LP: That expansion of work theory is the great taboo the idea that labour itself extends beyond what is measured by the wage relation. Romantic love can be work, and so can domestic work, childcare, all of it – and the fact that we call so much of it "love" makes the that work invisible. There’s a resurgence of anti-work theory on the left, but even so, it’s amazing how many leftist men get incredibly uncomfortable when you start to apply ideas of labour and exploitation to gender relations. Particularly if it requires them to take a look at their own relationships.

Relatedly, I’ve noticed that a lot of the articles and discussions around your book specifically mention the fact that you’re married, and happily so. That must be frustrating. A lot of big political books that are coming out by women right now follow a certain trajectory which weaves in the ‘happy ever after’ ending – even Kate Bolock’s recent book Spinster, which is supposed to be all about the power of singleness. On the other hand, since your books is partly personal and all about love, it would have felt dishonest not to mention it. Do you think that the focus would have been different if you were a man?

MW: I do often feel pressure to talk about my own relationship. Not that I mind talking about it, exactly. It’s just… I would hope that my having spent years researching and writing on the subject seems like a more interesting qualification to talk about dating than my happening to be a partnered person. I don't think that would happen to a man nearly as much.

Nobody has asked me about the section of my afterword that deals with intense and loving female friendship. In fact, one or two reviewers have criticised the book by saying that it has a “marriage plot” – because it happened that I fell in love with the person I'm now married to while I was working on it, and there are a few – four, I just counted – sentences on the final page where I mention that. Immediately before those sentences there's a longer paragraph where I talk about the deep love and gratitude I feel for my dear friend Mal Ahern. Labor of Love grew directly out of several essays she and I collaborated on together and was deeply shaped by our relationship. The book is dedicated to both of them.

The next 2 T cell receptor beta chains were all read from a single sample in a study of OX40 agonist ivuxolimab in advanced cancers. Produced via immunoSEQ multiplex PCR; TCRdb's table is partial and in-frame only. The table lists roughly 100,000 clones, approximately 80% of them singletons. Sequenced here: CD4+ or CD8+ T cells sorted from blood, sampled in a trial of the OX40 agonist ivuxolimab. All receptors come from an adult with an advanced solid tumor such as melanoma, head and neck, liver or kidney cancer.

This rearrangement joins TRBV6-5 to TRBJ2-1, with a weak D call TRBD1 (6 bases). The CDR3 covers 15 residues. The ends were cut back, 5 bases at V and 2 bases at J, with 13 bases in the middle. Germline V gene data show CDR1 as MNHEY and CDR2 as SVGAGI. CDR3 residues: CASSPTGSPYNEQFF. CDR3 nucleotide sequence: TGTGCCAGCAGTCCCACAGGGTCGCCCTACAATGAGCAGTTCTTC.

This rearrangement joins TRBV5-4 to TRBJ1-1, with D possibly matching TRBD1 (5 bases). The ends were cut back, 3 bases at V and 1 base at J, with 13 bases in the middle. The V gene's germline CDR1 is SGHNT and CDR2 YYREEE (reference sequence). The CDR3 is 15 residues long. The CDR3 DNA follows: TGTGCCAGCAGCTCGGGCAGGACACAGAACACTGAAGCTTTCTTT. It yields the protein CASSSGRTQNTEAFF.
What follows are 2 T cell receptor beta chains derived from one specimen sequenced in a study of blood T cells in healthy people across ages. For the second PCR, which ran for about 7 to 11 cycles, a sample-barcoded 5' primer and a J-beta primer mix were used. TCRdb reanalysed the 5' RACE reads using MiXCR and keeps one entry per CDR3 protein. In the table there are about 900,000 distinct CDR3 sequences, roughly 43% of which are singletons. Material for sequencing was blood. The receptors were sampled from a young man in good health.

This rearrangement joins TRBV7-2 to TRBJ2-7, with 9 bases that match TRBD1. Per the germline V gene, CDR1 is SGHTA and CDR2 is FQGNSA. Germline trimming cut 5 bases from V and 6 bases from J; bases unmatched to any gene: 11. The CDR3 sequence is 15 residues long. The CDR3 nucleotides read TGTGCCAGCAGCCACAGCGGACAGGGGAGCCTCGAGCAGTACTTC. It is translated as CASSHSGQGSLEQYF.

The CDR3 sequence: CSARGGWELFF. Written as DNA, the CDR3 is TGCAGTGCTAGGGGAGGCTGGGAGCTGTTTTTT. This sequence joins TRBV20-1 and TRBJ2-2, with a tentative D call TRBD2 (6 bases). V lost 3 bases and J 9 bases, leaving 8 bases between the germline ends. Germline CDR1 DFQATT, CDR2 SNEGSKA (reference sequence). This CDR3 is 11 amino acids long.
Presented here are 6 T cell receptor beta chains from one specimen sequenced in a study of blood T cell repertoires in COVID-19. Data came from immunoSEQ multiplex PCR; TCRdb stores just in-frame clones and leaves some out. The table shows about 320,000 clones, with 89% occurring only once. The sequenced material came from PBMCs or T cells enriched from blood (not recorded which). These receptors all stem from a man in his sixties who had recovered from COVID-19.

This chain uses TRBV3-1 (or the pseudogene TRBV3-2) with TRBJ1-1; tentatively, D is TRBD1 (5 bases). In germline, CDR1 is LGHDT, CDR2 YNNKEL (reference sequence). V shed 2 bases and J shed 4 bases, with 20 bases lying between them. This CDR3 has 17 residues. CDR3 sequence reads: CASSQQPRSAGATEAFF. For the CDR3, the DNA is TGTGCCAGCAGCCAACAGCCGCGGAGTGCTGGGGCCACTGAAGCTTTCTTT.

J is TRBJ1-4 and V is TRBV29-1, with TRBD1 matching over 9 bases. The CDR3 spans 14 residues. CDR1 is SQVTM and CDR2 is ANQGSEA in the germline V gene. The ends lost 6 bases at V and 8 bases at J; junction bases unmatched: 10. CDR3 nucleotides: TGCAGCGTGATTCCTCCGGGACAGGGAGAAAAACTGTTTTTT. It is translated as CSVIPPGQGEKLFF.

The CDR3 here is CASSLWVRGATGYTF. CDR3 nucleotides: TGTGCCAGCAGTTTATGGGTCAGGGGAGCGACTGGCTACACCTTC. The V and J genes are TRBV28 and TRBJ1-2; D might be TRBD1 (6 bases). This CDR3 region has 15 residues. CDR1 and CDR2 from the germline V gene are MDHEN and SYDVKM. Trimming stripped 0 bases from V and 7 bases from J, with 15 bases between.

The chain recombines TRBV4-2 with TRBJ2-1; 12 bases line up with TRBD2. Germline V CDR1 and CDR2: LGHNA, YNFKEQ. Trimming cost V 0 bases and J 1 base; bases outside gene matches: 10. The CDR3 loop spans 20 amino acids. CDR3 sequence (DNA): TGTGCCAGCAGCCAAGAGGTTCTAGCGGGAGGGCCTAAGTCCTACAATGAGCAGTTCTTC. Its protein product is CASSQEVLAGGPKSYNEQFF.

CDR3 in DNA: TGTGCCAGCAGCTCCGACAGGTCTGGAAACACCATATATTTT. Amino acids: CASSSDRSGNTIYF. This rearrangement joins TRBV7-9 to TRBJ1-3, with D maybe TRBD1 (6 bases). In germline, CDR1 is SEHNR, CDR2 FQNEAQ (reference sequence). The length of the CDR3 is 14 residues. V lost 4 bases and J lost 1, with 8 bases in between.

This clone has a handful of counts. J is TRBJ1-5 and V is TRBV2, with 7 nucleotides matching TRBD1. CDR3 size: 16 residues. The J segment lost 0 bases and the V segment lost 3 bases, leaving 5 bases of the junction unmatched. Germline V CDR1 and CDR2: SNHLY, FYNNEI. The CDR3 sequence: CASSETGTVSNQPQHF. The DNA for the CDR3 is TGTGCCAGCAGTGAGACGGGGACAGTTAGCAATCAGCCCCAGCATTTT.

I do believe disagreement among feminist writers is healthy, and I'm eager to have many folks come into conversation with this book, so I hope I don't sound petulant. Still, it felt a little discouraging to see other women write Mal out.

LP: It’s almost as if we’ve internalised the idea that platonic friendship can’t ever be as important as romantic partnership. In terms of your own marriage, though, you shouldn’t have to apologise for being happy! Everyone deserves what you have, if that’s what they want, but the fact is the odds are against everyone getting it. One of the things that romantic orthodoxy prevents us from talking about honestly is that there just aren't enough men out there who both see women as real human beings and  are actively committed to being in equal partnerships with one of them. We’re supposed to fight for the relationship model at all costs, or die alone. We're encouraged to see those who don’t have a partner as somehow abject, instead of working on other models of human and particularly female fulfilment.

MW: A point I’m very keen to make is that I think the emphasis placed on monogamous romantic relationships in our culture is destructive to happiness – even the happiness of the people in such partnerships. The tremendous emphasis placed on having "A Relationship" with a capital R -- and "Defining the Relationship" – sometimes seems to lead people to devalue all other kinds of intimate connection, and lovers to treat one another worse than necessary. I like to think that all human interactions put us into relations with one another. And all relationships end – even if they last until death. That does not make them “a waste."

The cultural script that says that life, particularly female life, is still defined by a search for "The One" encourages us to devalue relationships that are crucial to our thriving – friendships and other forms of intimate connection. You see this in romantic movies and all kinds of pop culture representations – where, for example, your friends are a focus group you can dissolve once you have a mate. I'm encouraged that shows like Girls and Broad City and Orange Is The New Black  whatever their flaws  or Elena Ferrante's Neopolitan novels show a growing appetite for alternative narrative configurations. Where the end point is not always, only monogamous coupledom.